At least until its tacked-on happy ending, Savages is a tightly wound, vastly entertaining pulp thriller — it's perhaps director Oliver Stone's strongest work since Nixon (1995).
Freed from the burden of having to say something "important" — a weight that deflated his 9/11 drama World Trade Center (2006) and prevented his underrated George Bush biopic W. (2008) from reaching potentially ecstatic heights — Stone gets back to what he does best: mixing brash showmanship with gleeful provocation.
Savages doesn't have the moral imagination and emotional reach of his greatest works, Born on the Fourth of July (1989), JFK (1991) and Natural Born Killers (1994) — but it's propelled by the same half-crazed energy and purposefulness. This director is never better than when he's rooting at our rawest societal nerves.
Based on Don Winslow's 2010 novel, the film harks back to those 1980s, Stone-scripted efforts like 8 Million Ways to Die and Scarface, movies about the sinister allure of hard drugs and big money.
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In Laguna Beach, Calif., short-tempered war veteran Chon (Taylor Kitsch) and his do-gooder, Berkeley-grad best buddy Ben (Aaron Johnson) have become low-level drug kingpins, cultivating a higher-class brand of pot with seeds from Afghanistan. Chon and Ben live an idyllic life with the beautiful Ophelia (Blake Lively), O for short, whom they share as a girlfriend, mostly insulated from the seedier aspects of the drug trade.
The opening section of Savages moves with bullet speed, complete with rapid-fire edited flashbacks and a pair of fairly graphic sex scenes. Stone takes particular delight in the gym-toned, sun-bronzed bodies of his three leads; the movie — as its title suggests — is about how we're all savages at heart, motivated by sex, food and illicit stimulation, and willing to get brutally violent when our sanctity is threatened. When a powerful Mexican cartel contacts Chon and Ben, eager to become business partners, things turn very violent.
One of the smartest things about the screenplay adaptation (by Stone, Winslow and Shane Salerno) is that, even as it posits a fantasy scenario of wealthy white kids running up against Mexican cartels, it doesn't flinch from the realities of a war on drugs that's beset by corruption and unimaginable cruelty. The cartel is run by Elena (Salma Hayek), a purring diva in Tijuana not above ordering the beheadings of those who have crossed her. Her chief henchmen in the United States are Alex (Demián Bichir) and Lado (Benicio del Toro), who orchestrate the kidnapping of O, at which point Elena issues Ben and Chon an ultimatum: Join us, or her head gets cut off. Caught in the middle of all this is DEA agent Dennis (John Travolta), who's on the take from more than one source and who would be willing to sell anyone out to the next highest bidder.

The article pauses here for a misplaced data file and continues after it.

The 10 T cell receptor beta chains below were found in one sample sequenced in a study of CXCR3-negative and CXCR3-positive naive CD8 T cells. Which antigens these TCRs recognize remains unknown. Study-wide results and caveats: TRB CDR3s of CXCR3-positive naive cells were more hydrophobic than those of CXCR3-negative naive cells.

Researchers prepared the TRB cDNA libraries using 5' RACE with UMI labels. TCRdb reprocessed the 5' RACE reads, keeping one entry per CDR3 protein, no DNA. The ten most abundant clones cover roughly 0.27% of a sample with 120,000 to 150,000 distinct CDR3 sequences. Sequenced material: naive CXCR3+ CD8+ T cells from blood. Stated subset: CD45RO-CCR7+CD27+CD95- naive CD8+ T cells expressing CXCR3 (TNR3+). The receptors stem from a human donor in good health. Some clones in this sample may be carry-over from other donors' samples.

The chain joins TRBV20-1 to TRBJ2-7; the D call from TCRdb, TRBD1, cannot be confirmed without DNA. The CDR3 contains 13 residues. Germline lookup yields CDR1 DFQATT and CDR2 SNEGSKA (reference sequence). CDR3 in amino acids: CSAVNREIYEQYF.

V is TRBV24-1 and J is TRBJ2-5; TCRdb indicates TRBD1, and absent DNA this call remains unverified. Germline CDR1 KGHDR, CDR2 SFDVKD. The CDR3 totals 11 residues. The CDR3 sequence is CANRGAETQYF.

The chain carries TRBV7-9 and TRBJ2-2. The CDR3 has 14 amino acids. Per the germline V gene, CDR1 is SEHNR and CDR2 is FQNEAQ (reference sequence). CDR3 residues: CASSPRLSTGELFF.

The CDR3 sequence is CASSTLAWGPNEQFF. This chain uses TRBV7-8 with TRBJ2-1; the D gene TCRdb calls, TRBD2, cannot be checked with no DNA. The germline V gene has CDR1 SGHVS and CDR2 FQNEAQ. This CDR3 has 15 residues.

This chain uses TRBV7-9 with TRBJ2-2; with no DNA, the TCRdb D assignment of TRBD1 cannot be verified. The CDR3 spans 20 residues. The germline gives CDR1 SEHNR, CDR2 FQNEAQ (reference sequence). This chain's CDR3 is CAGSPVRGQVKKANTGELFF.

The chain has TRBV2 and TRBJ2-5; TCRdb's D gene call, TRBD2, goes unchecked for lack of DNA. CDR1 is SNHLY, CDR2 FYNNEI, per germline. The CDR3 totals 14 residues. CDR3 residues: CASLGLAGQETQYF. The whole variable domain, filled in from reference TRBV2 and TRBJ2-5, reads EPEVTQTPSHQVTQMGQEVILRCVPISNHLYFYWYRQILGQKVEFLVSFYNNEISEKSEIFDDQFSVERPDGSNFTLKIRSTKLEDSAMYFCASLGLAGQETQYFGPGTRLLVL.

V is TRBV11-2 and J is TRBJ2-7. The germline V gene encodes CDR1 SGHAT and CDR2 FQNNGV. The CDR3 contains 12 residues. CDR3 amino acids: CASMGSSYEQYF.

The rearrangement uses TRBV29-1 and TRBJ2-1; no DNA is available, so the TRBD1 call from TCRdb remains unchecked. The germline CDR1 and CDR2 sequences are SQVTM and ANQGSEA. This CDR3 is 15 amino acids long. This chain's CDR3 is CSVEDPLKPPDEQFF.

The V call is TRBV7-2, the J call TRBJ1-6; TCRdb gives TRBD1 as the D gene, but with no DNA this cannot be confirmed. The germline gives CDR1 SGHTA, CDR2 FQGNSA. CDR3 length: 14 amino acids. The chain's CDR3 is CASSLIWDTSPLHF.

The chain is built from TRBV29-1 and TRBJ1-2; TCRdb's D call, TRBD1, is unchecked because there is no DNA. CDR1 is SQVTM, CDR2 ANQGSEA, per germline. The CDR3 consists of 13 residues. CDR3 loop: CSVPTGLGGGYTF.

A lesser filmmaker might have been content to set this enjoyably convoluted story in motion, and sit back and watch the sparks fly. Stone turns it into a fascinating story of generational divide and spiritual malaise in the early 21st century. Played nicely by Lively (Gossip Girl), Johnson (who portrayed John Lennon in Nowhere Boy), and especially Kitsch (John Carter, TV's Friday Night Lights), the three younger characters embody a distinct Gen-Y conundrum: They want to be able to live on their own terms without having to reckon with the brutalities of the modern world. The older characters, meanwhile, are all hustlers: They have kids they're trying to put through college, families they're trying to protect. Despite the millions of dollars at stake, they're just trudging along with the rest of us in the 99 percent.
For nearly two hours, Stone keeps a tight grip on the material, providing plenty of space for his ensemble cast to deftly chew the scenery: Del Toro mumbles and mutters and keeps petting his mustache, as if some tiny cat settled onto his face. Travolta keeps in perpetual motion, talking a mile a minute. Hayek, in a long Cleopatra wig and one gorgeous outfit after another, combines the imperiousness of Bette Davis circa All About Eve with the sort of exaggerated vulnerability you usually find only on telenovelas; in a word, she's inspired.
It's only in the final stretch that the movie stumbles, when Stone serves up one ending, then doubles back and gives us another. The first ending is right out of the novel, and had he cut himself off there, Stone might have given us one of the most powerful nihilistic visions of a world turned upside down since his own Natural Born Killers. Instead, he opts for an unconvincing, let's-tie-up-all-the-bows coda — a sop to the Hollywood bean counters and a betrayal of everything that comes before it.
Make no mistake, even with that botched finale, Savages is eminently worth seeing. Leave the theater five minutes before it ends, though, and you might think you've witnessed the best American movie of the year.